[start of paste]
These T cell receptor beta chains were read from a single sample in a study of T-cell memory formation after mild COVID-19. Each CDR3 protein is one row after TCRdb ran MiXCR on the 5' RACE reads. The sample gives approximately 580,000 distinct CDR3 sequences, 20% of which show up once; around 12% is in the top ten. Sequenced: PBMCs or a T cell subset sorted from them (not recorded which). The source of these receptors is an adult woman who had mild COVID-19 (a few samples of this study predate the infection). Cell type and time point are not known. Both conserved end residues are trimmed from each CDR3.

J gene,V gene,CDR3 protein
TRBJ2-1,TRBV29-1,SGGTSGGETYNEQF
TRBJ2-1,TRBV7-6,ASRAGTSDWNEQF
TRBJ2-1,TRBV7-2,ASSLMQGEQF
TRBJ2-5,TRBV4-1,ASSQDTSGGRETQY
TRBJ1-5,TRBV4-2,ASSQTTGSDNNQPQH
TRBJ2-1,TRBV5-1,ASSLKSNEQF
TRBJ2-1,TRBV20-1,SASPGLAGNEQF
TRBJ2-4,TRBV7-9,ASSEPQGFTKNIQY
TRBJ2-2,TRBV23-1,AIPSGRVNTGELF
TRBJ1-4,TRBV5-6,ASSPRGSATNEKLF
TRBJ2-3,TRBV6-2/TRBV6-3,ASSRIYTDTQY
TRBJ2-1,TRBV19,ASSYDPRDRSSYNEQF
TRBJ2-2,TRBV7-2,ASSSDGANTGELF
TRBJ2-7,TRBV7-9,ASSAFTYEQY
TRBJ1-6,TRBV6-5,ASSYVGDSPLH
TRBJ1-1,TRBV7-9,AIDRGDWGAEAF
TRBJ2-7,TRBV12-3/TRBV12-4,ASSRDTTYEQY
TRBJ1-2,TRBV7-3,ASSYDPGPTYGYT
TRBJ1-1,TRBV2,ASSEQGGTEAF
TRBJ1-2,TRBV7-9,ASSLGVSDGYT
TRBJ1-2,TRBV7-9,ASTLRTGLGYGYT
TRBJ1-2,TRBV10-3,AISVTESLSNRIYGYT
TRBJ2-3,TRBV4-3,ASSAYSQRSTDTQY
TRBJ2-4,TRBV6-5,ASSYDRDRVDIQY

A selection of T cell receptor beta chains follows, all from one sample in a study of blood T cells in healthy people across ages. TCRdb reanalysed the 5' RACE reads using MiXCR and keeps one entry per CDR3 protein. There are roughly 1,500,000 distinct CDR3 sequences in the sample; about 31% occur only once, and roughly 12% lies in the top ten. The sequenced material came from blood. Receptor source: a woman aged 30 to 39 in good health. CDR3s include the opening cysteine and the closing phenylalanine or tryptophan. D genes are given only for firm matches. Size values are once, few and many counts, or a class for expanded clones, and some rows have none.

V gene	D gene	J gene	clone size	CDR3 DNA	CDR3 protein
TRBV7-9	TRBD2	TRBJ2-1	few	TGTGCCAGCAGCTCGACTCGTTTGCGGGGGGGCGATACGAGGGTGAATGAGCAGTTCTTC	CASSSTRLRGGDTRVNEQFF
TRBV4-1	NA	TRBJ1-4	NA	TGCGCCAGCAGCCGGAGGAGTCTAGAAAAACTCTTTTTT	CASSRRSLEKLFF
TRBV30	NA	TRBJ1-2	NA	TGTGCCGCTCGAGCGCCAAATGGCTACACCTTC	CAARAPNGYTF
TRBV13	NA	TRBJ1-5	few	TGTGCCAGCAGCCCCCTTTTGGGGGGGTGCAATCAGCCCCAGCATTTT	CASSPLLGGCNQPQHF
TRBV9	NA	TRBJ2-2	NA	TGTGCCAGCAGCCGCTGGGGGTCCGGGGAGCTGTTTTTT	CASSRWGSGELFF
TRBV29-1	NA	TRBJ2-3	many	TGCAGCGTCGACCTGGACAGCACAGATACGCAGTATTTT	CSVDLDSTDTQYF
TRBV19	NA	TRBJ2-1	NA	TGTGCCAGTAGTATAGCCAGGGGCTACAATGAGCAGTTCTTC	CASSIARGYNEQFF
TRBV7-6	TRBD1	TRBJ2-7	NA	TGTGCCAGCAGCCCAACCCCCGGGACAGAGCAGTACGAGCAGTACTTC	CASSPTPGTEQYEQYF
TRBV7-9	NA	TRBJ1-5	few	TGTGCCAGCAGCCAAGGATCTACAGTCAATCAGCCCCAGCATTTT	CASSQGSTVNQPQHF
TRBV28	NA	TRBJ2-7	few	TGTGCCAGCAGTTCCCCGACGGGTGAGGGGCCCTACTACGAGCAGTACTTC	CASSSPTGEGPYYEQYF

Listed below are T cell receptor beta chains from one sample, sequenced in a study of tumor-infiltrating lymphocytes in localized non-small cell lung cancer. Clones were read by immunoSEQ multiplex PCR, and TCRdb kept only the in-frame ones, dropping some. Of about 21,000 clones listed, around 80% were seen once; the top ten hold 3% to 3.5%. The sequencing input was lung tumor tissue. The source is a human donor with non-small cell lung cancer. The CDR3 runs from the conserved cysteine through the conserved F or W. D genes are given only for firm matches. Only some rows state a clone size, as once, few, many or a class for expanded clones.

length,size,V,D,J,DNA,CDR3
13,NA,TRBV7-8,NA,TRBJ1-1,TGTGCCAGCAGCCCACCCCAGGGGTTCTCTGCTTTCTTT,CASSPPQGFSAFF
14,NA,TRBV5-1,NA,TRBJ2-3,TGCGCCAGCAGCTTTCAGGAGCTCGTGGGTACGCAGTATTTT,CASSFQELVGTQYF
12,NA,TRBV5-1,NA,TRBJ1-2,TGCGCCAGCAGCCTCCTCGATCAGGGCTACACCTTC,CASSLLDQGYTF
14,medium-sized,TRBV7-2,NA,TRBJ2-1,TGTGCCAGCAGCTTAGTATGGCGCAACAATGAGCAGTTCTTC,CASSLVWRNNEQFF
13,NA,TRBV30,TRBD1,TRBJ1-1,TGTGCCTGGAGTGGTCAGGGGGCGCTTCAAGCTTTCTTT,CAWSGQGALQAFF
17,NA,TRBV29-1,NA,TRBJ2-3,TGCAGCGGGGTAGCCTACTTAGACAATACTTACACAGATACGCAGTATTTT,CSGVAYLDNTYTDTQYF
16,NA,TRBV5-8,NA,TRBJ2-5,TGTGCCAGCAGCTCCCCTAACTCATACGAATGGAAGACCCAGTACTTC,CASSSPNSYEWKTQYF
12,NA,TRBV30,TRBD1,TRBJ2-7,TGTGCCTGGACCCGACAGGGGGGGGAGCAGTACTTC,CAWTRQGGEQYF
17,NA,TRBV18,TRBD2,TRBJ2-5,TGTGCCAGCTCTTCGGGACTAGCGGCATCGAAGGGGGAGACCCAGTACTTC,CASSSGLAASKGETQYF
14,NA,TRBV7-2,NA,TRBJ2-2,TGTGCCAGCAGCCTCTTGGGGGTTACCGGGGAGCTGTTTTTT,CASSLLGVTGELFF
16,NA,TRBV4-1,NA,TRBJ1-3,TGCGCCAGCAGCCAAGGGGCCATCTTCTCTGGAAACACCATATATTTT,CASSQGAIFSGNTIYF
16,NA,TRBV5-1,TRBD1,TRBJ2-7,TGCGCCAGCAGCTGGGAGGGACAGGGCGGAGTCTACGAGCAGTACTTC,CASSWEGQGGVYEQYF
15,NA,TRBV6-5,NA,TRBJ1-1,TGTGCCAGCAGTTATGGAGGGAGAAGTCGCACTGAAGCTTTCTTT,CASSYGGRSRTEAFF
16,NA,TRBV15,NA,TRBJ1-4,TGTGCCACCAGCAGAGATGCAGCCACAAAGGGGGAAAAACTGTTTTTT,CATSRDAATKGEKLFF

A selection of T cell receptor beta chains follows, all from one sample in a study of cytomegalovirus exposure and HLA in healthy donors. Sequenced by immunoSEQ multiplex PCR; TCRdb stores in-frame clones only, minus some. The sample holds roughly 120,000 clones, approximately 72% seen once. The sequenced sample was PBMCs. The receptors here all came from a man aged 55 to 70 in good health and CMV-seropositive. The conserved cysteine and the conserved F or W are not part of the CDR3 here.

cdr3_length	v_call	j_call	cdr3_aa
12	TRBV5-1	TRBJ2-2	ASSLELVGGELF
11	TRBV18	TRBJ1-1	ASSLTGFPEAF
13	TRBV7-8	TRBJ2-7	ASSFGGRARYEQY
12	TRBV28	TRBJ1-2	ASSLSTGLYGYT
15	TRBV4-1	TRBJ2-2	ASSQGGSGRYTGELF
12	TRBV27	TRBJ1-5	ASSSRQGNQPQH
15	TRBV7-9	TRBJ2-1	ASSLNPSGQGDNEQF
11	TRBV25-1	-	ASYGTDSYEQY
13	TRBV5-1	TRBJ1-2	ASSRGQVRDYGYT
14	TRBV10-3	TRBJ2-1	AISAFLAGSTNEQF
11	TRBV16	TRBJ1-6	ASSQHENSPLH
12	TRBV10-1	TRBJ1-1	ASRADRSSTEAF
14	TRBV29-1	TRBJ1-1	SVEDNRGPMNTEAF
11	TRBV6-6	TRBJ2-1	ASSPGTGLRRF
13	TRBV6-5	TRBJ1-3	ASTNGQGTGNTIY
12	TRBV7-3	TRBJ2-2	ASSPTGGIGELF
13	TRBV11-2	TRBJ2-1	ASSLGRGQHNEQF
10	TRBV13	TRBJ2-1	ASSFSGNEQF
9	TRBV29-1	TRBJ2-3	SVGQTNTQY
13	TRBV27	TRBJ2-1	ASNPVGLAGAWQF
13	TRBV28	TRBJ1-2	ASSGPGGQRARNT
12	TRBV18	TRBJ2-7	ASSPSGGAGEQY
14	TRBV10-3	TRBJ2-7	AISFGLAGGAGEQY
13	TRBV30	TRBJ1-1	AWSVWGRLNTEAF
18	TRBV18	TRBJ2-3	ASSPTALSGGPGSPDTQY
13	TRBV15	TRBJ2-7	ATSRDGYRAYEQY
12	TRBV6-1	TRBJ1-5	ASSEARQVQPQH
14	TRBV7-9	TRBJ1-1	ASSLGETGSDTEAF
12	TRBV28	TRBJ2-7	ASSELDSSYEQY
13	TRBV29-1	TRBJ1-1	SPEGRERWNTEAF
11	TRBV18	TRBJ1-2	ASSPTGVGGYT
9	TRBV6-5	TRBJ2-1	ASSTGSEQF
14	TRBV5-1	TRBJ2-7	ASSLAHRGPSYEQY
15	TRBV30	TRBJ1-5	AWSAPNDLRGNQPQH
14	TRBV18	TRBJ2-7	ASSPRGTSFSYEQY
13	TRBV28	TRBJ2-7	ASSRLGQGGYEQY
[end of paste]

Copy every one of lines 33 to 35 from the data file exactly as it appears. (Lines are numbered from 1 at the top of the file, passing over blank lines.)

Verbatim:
TRBV9	NA	TRBJ2-2	NA	TGTGCCAGCAGCCGCTGGGGGTCCGGGGAGCTGTTTTTT	CASSRWGSGELFF
TRBV29-1	NA	TRBJ2-3	many	TGCAGCGTCGACCTGGACAGCACAGATACGCAGTATTTT	CSVDLDSTDTQYF
TRBV19	NA	TRBJ2-1	NA	TGTGCCAGTAGTATAGCCAGGGGCTACAATGAGCAGTTCTTC	CASSIARGYNEQFF